Richard Wilson, CEO of the trade association representing U.K. videogame developers, said the decision to offer tax rebates of up to 30 percent to entertainment production companies in Georgia, including game developers, is further evidence that the U.K.'s refusal to take similar steps is increasingly out of touch with the realities of the industry.
"Georgia's introduction of games development tax breaks illustrates once again that other state and national governments are competing to create the most hospitable environment for games production," Wilson said.
"If the U.K. government wants to see a thriving videogames industry in this country, then it must create a more favorable taxation system, keep the regulatory burden on business relatively light and work to increase the supply of suitably qualified graduates," he continued. "The U.K. games development sector continues to be a world beating industry, but we cannot afford to ignore the heavily subsidized competition. The playing field continues to be tipped against U.K. games developers. Our position as a leading player in the development of videogames is at stake."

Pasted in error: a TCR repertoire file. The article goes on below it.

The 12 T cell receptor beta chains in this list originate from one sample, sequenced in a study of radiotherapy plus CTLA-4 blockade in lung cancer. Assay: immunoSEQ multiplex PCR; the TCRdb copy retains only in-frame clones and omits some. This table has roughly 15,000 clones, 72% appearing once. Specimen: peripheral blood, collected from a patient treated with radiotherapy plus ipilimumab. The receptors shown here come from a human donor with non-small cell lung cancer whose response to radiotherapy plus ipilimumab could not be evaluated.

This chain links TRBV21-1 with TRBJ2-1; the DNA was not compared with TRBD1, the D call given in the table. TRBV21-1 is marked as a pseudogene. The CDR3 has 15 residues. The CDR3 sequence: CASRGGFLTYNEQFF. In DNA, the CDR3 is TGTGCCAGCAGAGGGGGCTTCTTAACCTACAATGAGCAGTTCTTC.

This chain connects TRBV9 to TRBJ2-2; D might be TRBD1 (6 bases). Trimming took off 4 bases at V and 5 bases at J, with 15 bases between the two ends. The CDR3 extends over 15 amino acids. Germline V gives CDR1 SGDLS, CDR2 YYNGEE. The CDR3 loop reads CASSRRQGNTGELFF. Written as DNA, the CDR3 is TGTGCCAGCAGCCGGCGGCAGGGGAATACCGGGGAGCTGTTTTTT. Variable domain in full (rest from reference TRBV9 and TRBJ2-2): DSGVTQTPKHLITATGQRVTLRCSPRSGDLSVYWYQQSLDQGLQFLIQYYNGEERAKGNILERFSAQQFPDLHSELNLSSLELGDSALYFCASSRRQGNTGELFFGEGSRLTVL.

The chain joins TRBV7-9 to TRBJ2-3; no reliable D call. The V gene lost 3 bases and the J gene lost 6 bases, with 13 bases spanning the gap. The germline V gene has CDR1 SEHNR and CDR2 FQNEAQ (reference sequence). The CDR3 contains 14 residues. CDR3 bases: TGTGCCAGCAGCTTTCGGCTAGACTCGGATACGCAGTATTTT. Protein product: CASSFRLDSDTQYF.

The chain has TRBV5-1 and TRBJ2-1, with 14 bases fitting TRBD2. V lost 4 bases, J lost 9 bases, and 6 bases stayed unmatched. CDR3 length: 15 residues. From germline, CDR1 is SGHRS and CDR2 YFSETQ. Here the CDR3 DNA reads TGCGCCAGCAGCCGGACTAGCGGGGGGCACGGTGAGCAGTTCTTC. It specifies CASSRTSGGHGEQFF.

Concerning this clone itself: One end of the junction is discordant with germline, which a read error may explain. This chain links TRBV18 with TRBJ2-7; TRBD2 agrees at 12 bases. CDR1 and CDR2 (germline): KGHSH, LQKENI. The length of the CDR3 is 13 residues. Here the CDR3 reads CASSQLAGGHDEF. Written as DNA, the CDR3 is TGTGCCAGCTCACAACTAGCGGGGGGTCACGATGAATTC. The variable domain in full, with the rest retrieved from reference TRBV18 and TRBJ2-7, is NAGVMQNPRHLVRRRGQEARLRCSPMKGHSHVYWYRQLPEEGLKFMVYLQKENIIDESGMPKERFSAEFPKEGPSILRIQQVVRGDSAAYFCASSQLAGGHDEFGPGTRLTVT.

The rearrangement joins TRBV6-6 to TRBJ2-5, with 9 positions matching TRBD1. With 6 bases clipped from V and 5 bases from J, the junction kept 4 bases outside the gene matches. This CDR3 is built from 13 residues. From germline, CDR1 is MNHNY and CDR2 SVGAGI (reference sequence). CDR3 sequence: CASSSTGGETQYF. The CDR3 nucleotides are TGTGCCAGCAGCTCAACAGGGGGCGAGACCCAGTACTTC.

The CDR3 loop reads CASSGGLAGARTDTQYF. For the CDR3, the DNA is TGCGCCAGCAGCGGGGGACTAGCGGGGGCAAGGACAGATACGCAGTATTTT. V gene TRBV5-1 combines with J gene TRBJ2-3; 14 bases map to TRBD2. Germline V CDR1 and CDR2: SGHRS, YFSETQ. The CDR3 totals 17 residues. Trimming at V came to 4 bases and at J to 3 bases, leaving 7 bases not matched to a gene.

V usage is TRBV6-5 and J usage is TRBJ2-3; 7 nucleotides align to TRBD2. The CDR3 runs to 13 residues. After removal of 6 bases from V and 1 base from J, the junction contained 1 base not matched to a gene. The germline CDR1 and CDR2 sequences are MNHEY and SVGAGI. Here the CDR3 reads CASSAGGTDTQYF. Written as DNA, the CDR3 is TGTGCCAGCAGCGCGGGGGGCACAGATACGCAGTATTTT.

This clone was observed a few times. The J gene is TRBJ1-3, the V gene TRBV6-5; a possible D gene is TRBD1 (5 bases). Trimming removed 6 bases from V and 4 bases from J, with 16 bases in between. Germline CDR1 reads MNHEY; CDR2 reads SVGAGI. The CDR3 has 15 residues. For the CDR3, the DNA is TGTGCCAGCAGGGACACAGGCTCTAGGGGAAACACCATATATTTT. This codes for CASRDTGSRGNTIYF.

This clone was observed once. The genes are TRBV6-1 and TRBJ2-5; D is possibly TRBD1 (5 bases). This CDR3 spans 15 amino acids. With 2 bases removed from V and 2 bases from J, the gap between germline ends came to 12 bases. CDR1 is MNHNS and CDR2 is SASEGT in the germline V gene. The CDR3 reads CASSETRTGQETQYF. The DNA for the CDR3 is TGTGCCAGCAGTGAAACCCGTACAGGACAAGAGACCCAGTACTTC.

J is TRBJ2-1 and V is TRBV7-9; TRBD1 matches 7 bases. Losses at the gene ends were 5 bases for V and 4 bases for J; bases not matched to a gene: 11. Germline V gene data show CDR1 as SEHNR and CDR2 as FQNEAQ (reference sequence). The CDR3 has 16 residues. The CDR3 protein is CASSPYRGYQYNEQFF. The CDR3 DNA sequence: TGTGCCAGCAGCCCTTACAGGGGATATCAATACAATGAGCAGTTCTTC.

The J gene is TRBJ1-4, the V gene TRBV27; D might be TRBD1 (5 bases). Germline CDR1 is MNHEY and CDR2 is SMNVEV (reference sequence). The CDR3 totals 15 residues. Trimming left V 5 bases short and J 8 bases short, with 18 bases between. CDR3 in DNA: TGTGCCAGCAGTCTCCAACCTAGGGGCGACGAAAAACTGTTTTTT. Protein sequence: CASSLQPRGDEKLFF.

Despite industry pressure, the U.K. government has thus far refused to offer any tax incentives for domestic videogame developers, and has in fact leveled criticism against other nations who do offer such subsidies.
In March, the U.K. launched a European Commission investigation into tax breaks offered to developers and publishers by various Canadian provinces, claiming such support may contravene World Trade Organization regulations. The government has not yet indicated whether it will consider similar moves against the Peach State.